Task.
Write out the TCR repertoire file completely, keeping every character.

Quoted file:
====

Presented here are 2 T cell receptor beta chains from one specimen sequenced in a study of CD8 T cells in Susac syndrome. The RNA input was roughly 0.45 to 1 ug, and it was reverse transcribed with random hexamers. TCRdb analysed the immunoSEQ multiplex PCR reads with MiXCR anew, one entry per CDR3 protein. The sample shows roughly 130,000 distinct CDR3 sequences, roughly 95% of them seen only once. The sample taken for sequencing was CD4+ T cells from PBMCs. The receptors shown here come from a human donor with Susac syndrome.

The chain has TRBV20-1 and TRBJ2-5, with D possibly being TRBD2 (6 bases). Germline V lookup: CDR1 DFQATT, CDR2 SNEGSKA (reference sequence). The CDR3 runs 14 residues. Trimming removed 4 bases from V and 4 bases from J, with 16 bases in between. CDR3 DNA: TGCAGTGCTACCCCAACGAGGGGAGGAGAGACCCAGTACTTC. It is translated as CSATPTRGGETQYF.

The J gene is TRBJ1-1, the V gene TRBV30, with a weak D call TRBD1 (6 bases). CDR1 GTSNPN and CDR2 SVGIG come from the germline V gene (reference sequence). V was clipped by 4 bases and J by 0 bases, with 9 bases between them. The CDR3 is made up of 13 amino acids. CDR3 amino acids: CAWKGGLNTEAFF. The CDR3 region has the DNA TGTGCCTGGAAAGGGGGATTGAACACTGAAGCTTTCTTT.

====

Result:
Presented here are 2 T cell receptor beta chains from one specimen sequenced in a study of CD8 T cells in Susac syndrome. The RNA input was roughly 0.45 to 1 ug, and it was reverse transcribed with random hexamers. TCRdb analysed the immunoSEQ multiplex PCR reads with MiXCR anew, one entry per CDR3 protein. The sample shows roughly 130,000 distinct CDR3 sequences, roughly 95% of them seen only once. The sample taken for sequencing was CD4+ T cells from PBMCs. The receptors shown here come from a human donor with Susac syndrome.

The chain has TRBV20-1 and TRBJ2-5, with D possibly being TRBD2 (6 bases). Germline V lookup: CDR1 DFQATT, CDR2 SNEGSKA (reference sequence). The CDR3 runs 14 residues. Trimming removed 4 bases from V and 4 bases from J, with 16 bases in between. CDR3 DNA: TGCAGTGCTACCCCAACGAGGGGAGGAGAGACCCAGTACTTC. It is translated as CSATPTRGGETQYF.

The J gene is TRBJ1-1, the V gene TRBV30, with a weak D call TRBD1 (6 bases). CDR1 GTSNPN and CDR2 SVGIG come from the germline V gene (reference sequence). V was clipped by 4 bases and J by 0 bases, with 9 bases between them. The CDR3 is made up of 13 amino acids. CDR3 amino acids: CAWKGGLNTEAFF. The CDR3 region has the DNA TGTGCCTGGAAAGGGGGATTGAACACTGAAGCTTTCTTT.